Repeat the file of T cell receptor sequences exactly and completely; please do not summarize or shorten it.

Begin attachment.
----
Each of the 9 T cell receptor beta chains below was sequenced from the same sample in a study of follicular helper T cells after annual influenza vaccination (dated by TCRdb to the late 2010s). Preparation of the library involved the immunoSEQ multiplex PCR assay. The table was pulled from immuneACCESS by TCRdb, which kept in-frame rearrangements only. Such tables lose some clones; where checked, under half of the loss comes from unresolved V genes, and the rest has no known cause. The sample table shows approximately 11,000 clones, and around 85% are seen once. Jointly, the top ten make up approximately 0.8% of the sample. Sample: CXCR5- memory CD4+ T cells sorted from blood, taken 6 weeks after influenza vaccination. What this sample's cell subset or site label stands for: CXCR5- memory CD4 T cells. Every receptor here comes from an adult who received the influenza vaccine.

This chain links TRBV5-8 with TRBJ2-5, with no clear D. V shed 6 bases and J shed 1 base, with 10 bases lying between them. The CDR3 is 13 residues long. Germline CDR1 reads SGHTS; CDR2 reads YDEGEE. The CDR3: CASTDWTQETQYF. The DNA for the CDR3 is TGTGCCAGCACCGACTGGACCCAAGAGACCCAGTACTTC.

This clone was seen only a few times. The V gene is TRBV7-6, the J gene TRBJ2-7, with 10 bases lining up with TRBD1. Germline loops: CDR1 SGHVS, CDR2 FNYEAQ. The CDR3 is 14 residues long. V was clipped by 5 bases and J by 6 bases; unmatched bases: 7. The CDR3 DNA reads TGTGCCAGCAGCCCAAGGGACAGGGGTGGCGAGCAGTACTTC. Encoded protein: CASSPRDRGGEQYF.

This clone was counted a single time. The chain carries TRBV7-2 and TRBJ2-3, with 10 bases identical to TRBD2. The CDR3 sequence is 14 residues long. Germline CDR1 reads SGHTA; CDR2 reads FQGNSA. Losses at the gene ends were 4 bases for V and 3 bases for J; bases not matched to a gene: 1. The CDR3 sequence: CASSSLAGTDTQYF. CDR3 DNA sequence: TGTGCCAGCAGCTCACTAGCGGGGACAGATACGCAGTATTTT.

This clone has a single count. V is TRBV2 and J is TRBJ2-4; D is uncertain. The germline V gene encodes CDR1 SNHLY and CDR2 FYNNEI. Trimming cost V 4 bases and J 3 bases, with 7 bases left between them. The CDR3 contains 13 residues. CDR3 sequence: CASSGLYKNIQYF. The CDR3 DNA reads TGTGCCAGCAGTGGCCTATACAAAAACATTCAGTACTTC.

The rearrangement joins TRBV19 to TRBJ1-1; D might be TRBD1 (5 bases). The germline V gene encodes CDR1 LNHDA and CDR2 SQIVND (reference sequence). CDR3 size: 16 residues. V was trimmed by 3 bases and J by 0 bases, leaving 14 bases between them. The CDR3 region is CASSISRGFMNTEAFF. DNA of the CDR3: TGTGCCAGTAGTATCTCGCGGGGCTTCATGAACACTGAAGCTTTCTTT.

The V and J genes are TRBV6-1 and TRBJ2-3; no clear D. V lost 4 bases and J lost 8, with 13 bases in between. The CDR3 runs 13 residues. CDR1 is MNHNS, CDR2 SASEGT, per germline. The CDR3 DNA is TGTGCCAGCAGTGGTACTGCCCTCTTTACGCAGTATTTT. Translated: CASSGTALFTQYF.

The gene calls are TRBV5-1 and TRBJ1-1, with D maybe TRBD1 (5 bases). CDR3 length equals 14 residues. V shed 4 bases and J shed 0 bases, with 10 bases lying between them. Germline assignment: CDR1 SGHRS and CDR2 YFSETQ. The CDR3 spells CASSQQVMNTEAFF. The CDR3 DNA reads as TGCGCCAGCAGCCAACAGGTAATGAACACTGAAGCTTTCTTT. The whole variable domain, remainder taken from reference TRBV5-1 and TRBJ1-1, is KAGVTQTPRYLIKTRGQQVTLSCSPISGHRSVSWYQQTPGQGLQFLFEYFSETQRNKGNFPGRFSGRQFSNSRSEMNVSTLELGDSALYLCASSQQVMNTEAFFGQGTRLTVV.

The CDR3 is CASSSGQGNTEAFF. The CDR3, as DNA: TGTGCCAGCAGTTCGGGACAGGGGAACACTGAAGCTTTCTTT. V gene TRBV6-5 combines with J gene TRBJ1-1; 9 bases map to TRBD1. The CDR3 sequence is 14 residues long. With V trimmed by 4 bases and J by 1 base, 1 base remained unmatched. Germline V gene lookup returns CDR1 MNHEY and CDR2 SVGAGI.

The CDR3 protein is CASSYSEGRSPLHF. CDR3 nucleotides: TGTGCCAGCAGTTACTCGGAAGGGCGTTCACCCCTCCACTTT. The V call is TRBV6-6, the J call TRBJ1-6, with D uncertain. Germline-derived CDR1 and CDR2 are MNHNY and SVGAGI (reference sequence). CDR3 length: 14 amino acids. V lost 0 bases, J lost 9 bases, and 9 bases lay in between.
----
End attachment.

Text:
Each of the 9 T cell receptor beta chains below was sequenced from the same sample in a study of follicular helper T cells after annual influenza vaccination (dated by TCRdb to the late 2010s). Preparation of the library involved the immunoSEQ multiplex PCR assay. The table was pulled from immuneACCESS by TCRdb, which kept in-frame rearrangements only. Such tables lose some clones; where checked, under half of the loss comes from unresolved V genes, and the rest has no known cause. The sample table shows approximately 11,000 clones, and around 85% are seen once. Jointly, the top ten make up approximately 0.8% of the sample. Sample: CXCR5- memory CD4+ T cells sorted from blood, taken 6 weeks after influenza vaccination. What this sample's cell subset or site label stands for: CXCR5- memory CD4 T cells. Every receptor here comes from an adult who received the influenza vaccine.

This chain links TRBV5-8 with TRBJ2-5, with no clear D. V shed 6 bases and J shed 1 base, with 10 bases lying between them. The CDR3 is 13 residues long. Germline CDR1 reads SGHTS; CDR2 reads YDEGEE. The CDR3: CASTDWTQETQYF. The DNA for the CDR3 is TGTGCCAGCACCGACTGGACCCAAGAGACCCAGTACTTC.

This clone was seen only a few times. The V gene is TRBV7-6, the J gene TRBJ2-7, with 10 bases lining up with TRBD1. Germline loops: CDR1 SGHVS, CDR2 FNYEAQ. The CDR3 is 14 residues long. V was clipped by 5 bases and J by 6 bases; unmatched bases: 7. The CDR3 DNA reads TGTGCCAGCAGCCCAAGGGACAGGGGTGGCGAGCAGTACTTC. Encoded protein: CASSPRDRGGEQYF.

This clone was counted a single time. The chain carries TRBV7-2 and TRBJ2-3, with 10 bases identical to TRBD2. The CDR3 sequence is 14 residues long. Germline CDR1 reads SGHTA; CDR2 reads FQGNSA. Losses at the gene ends were 4 bases for V and 3 bases for J; bases not matched to a gene: 1. The CDR3 sequence: CASSSLAGTDTQYF. CDR3 DNA sequence: TGTGCCAGCAGCTCACTAGCGGGGACAGATACGCAGTATTTT.

This clone has a single count. V is TRBV2 and J is TRBJ2-4; D is uncertain. The germline V gene encodes CDR1 SNHLY and CDR2 FYNNEI. Trimming cost V 4 bases and J 3 bases, with 7 bases left between them. The CDR3 contains 13 residues. CDR3 sequence: CASSGLYKNIQYF. The CDR3 DNA reads TGTGCCAGCAGTGGCCTATACAAAAACATTCAGTACTTC.

The rearrangement joins TRBV19 to TRBJ1-1; D might be TRBD1 (5 bases). The germline V gene encodes CDR1 LNHDA and CDR2 SQIVND (reference sequence). CDR3 size: 16 residues. V was trimmed by 3 bases and J by 0 bases, leaving 14 bases between them. The CDR3 region is CASSISRGFMNTEAFF. DNA of the CDR3: TGTGCCAGTAGTATCTCGCGGGGCTTCATGAACACTGAAGCTTTCTTT.

The V and J genes are TRBV6-1 and TRBJ2-3; no clear D. V lost 4 bases and J lost 8, with 13 bases in between. The CDR3 runs 13 residues. CDR1 is MNHNS, CDR2 SASEGT, per germline. The CDR3 DNA is TGTGCCAGCAGTGGTACTGCCCTCTTTACGCAGTATTTT. Translated: CASSGTALFTQYF.

The gene calls are TRBV5-1 and TRBJ1-1, with D maybe TRBD1 (5 bases). CDR3 length equals 14 residues. V shed 4 bases and J shed 0 bases, with 10 bases lying between them. Germline assignment: CDR1 SGHRS and CDR2 YFSETQ. The CDR3 spells CASSQQVMNTEAFF. The CDR3 DNA reads as TGCGCCAGCAGCCAACAGGTAATGAACACTGAAGCTTTCTTT. The whole variable domain, remainder taken from reference TRBV5-1 and TRBJ1-1, is KAGVTQTPRYLIKTRGQQVTLSCSPISGHRSVSWYQQTPGQGLQFLFEYFSETQRNKGNFPGRFSGRQFSNSRSEMNVSTLELGDSALYLCASSQQVMNTEAFFGQGTRLTVV.

The CDR3 is CASSSGQGNTEAFF. The CDR3, as DNA: TGTGCCAGCAGTTCGGGACAGGGGAACACTGAAGCTTTCTTT. V gene TRBV6-5 combines with J gene TRBJ1-1; 9 bases map to TRBD1. The CDR3 sequence is 14 residues long. With V trimmed by 4 bases and J by 1 base, 1 base remained unmatched. Germline V gene lookup returns CDR1 MNHEY and CDR2 SVGAGI.

The CDR3 protein is CASSYSEGRSPLHF. CDR3 nucleotides: TGTGCCAGCAGTTACTCGGAAGGGCGTTCACCCCTCCACTTT. The V call is TRBV6-6, the J call TRBJ1-6, with D uncertain. Germline-derived CDR1 and CDR2 are MNHNY and SVGAGI (reference sequence). CDR3 length: 14 amino acids. V lost 0 bases, J lost 9 bases, and 9 bases lay in between.